G-George flew 90 missions over hostile territory, but this famous aircraft did not ever lose a single member of its crew, even though thirty of them were eventually killed in other aircraft:

When he was with 576 Squadron, Len Dorricott also flew in Operation Manna in May 1945, He went from RAF Fiskerton to the Netherlands where he dropped bread and other food to the starving Dutch population:

Len said later:

“It began as just another mission but it turned into something very special. The fact that it was daylight and we were flying so low meant we literally had a bird’s-eye view. I saw a German soldier, walking in the street with his rifle over his shoulder, looking up at us. The best thing of all was seeing the people on rooftops waving at us with anything they could. It was a marvellous feeling, the best thing I did in the war. I will always feel proud of that.”

Len lived to be 91 years old.

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Filed under Aviation, Bomber Command, History

Kamikaze (2)

Last time I was telling you how I had read a splendid book called “Fire from the Sky” by Robert C Stern. The book traces the history of the Japanese kamikaze attacks which began in the Philippines in 1944. It is an excellent and informative book which, clearly, has been extensively researched.

Experience quickly taught the Japanese that attaching two bombs of around 250-500 pounds, depending on the aircraft, could cause a lot more damage than the aircraft itself, particularly if it was only a small plane such as a Zero. The bombs were never released but they were always live. The best places to aim were directly down the funnel or at the base of the funnel. This ship off Okinawa has had damage done to the boilers, presumably via the vulnerable funnel:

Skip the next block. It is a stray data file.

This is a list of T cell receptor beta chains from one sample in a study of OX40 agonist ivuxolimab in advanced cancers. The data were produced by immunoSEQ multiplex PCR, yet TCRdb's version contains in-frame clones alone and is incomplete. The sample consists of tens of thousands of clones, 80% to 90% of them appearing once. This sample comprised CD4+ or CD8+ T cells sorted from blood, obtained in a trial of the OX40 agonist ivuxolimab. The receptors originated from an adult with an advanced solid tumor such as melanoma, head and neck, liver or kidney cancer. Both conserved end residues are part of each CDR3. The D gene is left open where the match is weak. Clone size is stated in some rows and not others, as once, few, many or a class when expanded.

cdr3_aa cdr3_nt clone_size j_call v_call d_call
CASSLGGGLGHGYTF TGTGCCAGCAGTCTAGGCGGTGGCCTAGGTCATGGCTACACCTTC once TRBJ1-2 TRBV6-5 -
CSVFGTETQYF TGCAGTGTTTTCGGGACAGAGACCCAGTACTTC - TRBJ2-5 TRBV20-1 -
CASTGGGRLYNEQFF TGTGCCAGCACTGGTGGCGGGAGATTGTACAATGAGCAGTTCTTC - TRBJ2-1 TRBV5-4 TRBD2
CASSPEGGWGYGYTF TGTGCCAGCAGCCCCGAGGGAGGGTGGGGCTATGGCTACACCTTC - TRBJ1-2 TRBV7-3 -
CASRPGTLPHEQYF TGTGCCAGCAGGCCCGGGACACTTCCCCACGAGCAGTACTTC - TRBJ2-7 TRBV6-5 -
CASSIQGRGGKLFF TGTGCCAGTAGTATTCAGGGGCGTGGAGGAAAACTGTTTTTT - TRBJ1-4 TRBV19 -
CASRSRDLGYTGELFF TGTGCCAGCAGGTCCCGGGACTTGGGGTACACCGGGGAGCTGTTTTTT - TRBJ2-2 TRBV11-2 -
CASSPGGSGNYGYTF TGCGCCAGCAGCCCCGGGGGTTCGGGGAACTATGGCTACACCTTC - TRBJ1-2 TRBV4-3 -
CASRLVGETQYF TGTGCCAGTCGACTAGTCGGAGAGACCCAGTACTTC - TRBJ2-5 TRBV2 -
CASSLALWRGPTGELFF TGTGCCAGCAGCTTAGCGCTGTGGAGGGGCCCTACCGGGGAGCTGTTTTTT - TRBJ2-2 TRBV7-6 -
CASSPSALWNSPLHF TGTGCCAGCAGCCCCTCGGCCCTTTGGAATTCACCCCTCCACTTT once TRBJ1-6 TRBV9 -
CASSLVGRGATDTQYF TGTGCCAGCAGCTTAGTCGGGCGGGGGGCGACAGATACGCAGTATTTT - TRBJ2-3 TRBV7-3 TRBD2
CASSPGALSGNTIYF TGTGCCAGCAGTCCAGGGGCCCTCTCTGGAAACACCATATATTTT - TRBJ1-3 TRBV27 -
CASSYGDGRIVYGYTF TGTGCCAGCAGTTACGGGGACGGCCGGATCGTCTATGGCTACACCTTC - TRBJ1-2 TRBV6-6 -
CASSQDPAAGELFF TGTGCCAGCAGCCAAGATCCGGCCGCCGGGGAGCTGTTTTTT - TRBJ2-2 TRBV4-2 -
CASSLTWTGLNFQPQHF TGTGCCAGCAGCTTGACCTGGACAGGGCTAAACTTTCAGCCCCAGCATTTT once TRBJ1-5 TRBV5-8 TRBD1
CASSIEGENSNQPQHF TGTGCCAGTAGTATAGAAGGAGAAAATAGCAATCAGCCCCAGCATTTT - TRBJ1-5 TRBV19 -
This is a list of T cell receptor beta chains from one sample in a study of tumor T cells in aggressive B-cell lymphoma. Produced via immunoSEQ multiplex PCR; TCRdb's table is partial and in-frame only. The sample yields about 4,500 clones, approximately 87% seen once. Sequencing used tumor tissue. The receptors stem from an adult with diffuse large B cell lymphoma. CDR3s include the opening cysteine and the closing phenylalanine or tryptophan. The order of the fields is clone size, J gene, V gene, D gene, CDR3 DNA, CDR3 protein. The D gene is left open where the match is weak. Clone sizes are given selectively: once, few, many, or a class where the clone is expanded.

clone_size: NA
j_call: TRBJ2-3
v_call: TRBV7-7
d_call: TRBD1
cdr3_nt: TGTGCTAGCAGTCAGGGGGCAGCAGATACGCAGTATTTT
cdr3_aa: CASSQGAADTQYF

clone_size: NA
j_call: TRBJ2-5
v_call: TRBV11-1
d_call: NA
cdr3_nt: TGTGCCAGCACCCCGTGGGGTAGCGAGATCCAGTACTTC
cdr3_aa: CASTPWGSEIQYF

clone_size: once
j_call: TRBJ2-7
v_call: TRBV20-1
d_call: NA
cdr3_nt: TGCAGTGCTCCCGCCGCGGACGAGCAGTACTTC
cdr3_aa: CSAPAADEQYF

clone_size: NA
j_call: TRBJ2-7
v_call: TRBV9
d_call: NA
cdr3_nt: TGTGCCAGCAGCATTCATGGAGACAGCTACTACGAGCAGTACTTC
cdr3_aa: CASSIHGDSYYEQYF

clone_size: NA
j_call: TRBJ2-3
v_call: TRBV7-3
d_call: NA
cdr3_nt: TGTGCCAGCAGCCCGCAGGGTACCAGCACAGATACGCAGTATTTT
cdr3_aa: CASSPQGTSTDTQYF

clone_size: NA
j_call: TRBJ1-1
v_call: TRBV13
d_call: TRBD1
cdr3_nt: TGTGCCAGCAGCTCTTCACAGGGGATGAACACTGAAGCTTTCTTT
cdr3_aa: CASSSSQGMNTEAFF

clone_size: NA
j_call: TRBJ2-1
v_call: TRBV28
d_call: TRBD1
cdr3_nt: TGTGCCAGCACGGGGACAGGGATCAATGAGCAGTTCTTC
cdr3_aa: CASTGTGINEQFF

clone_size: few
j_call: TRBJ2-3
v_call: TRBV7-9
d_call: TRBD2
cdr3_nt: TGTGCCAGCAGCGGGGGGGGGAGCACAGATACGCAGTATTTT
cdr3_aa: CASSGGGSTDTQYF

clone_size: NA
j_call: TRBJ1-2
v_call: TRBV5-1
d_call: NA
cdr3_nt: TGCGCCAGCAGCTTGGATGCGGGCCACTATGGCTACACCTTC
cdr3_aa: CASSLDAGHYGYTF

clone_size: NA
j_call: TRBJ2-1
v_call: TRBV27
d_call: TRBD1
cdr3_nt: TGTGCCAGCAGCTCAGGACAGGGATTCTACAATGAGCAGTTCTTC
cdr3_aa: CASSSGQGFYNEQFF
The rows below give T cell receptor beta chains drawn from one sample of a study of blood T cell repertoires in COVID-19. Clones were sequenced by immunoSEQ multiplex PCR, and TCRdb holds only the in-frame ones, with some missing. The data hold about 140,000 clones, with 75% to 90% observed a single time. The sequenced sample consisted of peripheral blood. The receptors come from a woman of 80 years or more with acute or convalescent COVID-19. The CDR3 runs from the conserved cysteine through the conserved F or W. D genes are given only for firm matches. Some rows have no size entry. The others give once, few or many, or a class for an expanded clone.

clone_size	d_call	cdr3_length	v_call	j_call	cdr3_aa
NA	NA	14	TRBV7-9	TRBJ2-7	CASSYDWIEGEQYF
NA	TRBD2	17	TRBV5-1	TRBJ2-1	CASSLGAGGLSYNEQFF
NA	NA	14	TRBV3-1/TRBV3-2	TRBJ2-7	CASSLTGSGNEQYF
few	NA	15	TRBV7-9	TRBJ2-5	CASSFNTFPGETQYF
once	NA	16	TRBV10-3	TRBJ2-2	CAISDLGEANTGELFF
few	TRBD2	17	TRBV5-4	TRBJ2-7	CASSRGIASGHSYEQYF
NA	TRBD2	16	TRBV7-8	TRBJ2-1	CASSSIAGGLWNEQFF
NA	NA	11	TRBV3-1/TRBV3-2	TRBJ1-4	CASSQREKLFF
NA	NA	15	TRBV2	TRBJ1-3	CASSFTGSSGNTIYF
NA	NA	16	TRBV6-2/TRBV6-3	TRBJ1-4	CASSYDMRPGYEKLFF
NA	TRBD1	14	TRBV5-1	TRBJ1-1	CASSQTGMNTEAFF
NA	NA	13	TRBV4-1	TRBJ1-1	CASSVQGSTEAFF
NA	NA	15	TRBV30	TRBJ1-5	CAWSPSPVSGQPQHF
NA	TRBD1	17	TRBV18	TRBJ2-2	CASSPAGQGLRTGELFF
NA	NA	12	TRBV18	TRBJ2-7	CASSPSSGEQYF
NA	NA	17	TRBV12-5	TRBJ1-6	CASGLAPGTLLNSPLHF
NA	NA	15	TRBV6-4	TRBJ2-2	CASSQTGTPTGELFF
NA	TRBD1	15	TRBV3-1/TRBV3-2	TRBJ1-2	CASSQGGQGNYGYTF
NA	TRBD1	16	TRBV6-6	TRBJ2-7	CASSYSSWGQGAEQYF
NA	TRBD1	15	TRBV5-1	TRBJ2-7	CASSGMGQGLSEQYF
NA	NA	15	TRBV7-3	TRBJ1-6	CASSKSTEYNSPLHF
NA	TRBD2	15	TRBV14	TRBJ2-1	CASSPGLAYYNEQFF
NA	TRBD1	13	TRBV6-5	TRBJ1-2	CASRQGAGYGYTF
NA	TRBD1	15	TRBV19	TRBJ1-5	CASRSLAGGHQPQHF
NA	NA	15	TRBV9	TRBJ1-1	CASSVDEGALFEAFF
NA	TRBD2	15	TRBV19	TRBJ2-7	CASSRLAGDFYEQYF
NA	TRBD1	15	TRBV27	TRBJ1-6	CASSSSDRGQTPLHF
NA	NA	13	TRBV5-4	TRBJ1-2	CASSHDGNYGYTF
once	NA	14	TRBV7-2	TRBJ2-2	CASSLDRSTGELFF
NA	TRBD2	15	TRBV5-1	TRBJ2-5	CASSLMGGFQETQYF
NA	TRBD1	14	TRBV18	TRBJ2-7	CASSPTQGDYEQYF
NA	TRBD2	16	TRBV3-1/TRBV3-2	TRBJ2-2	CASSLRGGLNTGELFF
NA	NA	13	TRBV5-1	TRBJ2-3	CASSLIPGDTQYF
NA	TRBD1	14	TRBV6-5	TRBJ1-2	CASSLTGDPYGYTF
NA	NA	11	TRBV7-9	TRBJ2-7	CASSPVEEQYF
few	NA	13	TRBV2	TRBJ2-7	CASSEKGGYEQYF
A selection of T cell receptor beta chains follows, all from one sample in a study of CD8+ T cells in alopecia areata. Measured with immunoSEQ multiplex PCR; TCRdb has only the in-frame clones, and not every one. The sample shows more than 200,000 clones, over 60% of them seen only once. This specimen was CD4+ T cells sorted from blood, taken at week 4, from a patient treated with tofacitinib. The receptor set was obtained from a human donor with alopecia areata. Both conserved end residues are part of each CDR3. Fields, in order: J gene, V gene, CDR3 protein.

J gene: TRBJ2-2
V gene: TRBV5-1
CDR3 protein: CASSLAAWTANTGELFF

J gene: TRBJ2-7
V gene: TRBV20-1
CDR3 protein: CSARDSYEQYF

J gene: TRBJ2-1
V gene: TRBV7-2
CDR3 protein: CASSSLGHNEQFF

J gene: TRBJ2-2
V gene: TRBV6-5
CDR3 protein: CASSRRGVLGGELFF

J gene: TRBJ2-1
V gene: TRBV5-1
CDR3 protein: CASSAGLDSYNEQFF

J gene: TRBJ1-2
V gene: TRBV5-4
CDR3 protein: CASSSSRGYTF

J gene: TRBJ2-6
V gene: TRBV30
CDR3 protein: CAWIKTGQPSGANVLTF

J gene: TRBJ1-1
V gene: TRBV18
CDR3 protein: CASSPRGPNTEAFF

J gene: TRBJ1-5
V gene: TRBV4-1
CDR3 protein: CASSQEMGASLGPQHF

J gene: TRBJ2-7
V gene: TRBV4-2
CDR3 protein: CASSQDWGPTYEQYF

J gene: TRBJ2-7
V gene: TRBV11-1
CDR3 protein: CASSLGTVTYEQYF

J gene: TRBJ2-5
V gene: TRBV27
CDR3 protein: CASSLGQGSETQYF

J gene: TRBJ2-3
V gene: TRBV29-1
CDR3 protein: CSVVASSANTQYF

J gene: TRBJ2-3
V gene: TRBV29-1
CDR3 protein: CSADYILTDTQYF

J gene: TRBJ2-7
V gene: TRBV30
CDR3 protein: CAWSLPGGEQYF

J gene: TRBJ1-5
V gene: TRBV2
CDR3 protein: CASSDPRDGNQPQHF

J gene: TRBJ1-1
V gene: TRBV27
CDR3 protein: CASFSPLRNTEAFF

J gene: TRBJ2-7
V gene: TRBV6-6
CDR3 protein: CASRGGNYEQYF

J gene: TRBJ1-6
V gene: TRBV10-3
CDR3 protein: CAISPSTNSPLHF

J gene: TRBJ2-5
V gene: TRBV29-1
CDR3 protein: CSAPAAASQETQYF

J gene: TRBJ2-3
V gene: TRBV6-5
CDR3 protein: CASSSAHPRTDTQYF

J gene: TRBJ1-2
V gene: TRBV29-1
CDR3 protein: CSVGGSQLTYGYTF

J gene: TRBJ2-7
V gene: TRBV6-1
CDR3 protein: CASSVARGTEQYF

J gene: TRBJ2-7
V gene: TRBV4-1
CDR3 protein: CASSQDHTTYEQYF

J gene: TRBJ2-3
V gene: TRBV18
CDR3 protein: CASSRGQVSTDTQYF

Alternatively, the bridge was a good target because it was full of officers. The absolute best target, though, was to seek out an aircraft carrier and to aim the aircraft and bombs at the elevator because this gave access to the inside of the ship. And below decks there might well be an explosive mixture of “aviation fuel” and air. Certainly fire was the main weapon needed to cause large scale damage inside an aircraft carrier. And those two bombs, as well as blowing out partition walls, might also start the very fire needed to damage such a big ship.